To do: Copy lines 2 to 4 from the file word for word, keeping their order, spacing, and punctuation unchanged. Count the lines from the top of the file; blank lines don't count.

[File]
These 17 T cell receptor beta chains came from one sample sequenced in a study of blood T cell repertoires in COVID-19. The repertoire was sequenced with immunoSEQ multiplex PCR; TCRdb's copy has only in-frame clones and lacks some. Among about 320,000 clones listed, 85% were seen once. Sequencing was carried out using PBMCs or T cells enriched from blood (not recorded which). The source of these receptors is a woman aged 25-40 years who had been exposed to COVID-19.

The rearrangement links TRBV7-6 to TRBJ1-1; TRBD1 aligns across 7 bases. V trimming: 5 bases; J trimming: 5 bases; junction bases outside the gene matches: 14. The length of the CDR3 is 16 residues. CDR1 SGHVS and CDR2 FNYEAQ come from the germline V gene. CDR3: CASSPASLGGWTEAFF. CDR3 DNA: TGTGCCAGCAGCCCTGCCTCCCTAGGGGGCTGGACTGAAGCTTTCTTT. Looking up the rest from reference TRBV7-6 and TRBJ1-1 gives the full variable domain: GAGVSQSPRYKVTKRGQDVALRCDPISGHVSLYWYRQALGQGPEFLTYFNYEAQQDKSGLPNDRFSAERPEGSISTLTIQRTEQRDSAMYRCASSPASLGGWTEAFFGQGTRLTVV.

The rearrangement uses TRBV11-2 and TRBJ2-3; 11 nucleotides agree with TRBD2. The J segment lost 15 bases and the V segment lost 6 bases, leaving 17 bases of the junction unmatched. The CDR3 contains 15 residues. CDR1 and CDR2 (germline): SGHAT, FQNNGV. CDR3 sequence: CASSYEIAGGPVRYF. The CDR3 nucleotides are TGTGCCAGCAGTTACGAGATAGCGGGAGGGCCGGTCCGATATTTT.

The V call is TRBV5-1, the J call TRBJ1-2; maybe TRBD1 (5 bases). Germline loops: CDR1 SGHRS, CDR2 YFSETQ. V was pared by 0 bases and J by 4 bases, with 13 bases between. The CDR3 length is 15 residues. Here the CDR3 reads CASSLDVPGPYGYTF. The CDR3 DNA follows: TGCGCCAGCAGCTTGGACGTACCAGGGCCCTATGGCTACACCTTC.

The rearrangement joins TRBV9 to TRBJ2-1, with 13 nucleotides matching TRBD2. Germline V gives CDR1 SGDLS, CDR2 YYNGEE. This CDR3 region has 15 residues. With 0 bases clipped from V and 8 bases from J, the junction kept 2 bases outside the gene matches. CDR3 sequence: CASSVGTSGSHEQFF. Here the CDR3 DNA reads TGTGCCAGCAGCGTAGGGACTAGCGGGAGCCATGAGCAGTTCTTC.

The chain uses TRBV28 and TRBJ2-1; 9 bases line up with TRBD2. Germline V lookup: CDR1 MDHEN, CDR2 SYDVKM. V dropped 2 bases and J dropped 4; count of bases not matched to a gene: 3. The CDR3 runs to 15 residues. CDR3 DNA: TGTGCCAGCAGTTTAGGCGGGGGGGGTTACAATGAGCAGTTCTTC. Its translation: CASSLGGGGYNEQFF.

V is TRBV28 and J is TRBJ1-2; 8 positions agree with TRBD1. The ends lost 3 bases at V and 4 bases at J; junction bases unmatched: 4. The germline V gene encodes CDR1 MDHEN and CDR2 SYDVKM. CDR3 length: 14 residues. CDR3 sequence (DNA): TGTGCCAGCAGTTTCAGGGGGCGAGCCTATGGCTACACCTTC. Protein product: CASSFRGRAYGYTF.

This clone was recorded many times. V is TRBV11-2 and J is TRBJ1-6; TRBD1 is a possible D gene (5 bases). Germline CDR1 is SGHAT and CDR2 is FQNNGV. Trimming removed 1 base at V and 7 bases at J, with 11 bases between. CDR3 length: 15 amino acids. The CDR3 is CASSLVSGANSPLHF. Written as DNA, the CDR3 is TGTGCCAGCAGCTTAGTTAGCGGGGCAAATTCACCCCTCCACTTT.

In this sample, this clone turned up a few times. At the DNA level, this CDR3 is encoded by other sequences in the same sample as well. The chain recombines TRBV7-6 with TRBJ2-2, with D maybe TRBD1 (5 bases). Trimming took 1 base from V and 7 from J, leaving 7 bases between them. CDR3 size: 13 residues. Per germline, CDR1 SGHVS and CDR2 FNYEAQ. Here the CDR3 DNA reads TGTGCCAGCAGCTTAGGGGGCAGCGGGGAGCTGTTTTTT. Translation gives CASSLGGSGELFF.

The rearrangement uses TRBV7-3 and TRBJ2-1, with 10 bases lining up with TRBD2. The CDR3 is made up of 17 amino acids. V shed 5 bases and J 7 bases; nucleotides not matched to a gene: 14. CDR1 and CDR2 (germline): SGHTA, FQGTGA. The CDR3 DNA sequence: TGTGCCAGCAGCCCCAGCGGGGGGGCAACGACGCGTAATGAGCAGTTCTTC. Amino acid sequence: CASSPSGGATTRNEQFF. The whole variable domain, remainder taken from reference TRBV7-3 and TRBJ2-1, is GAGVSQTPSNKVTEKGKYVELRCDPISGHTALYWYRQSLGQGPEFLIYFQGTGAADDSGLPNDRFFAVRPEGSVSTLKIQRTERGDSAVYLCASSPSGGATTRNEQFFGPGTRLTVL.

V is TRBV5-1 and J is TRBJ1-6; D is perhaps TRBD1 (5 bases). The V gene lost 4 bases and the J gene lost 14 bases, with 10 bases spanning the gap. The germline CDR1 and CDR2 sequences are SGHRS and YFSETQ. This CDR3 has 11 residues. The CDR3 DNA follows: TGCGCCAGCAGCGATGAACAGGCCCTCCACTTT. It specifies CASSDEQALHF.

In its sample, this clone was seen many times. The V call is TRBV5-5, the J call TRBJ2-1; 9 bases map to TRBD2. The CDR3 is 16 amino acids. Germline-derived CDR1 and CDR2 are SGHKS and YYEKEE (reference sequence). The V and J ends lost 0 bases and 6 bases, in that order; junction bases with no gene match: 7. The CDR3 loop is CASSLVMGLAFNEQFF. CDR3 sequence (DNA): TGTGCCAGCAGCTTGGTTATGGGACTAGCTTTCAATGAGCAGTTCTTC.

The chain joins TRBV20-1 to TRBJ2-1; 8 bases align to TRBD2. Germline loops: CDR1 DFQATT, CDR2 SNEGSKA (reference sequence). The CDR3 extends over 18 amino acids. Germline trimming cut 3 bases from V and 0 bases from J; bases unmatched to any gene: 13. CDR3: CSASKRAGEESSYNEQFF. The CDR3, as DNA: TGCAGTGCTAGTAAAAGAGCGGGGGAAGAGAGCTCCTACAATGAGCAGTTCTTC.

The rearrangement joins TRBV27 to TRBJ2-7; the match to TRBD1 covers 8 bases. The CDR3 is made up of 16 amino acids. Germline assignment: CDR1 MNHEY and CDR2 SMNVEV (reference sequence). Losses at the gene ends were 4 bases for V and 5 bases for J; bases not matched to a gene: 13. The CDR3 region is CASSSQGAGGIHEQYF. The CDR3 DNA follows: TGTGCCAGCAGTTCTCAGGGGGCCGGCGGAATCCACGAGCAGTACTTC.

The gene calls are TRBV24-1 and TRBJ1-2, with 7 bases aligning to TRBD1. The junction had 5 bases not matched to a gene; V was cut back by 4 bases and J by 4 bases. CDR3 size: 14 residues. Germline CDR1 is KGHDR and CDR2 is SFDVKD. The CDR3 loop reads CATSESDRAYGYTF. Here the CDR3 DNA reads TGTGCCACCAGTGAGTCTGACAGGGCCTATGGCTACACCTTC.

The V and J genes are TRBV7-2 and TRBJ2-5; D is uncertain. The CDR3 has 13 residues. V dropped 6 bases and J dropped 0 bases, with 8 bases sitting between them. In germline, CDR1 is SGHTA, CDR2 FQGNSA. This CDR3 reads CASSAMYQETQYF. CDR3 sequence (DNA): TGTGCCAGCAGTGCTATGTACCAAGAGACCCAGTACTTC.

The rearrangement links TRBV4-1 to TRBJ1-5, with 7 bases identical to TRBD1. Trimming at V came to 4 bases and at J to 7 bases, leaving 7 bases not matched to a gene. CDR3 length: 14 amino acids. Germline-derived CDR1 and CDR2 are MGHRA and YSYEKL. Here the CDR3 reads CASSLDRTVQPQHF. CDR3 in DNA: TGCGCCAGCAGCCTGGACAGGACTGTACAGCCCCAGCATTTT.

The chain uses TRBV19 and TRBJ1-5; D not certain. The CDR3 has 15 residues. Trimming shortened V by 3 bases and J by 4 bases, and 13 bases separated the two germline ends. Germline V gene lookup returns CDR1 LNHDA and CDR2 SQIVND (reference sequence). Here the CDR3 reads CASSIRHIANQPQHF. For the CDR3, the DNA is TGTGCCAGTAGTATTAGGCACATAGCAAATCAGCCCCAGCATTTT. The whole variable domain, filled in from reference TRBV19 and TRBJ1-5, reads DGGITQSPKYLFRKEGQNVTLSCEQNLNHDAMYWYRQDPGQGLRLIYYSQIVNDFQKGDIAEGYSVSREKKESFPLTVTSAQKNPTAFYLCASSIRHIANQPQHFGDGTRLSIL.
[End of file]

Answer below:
The rearrangement links TRBV7-6 to TRBJ1-1; TRBD1 aligns across 7 bases. V trimming: 5 bases; J trimming: 5 bases; junction bases outside the gene matches: 14. The length of the CDR3 is 16 residues. CDR1 SGHVS and CDR2 FNYEAQ come from the germline V gene. CDR3: CASSPASLGGWTEAFF. CDR3 DNA: TGTGCCAGCAGCCCTGCCTCCCTAGGGGGCTGGACTGAAGCTTTCTTT. Looking up the rest from reference TRBV7-6 and TRBJ1-1 gives the full variable domain: GAGVSQSPRYKVTKRGQDVALRCDPISGHVSLYWYRQALGQGPEFLTYFNYEAQQDKSGLPNDRFSAERPEGSISTLTIQRTEQRDSAMYRCASSPASLGGWTEAFFGQGTRLTVV.

The rearrangement uses TRBV11-2 and TRBJ2-3; 11 nucleotides agree with TRBD2. The J segment lost 15 bases and the V segment lost 6 bases, leaving 17 bases of the junction unmatched. The CDR3 contains 15 residues. CDR1 and CDR2 (germline): SGHAT, FQNNGV. CDR3 sequence: CASSYEIAGGPVRYF. The CDR3 nucleotides are TGTGCCAGCAGTTACGAGATAGCGGGAGGGCCGGTCCGATATTTT.

The V call is TRBV5-1, the J call TRBJ1-2; maybe TRBD1 (5 bases). Germline loops: CDR1 SGHRS, CDR2 YFSETQ. V was pared by 0 bases and J by 4 bases, with 13 bases between. The CDR3 length is 15 residues. Here the CDR3 reads CASSLDVPGPYGYTF. The CDR3 DNA follows: TGCGCCAGCAGCTTGGACGTACCAGGGCCCTATGGCTACACCTTC.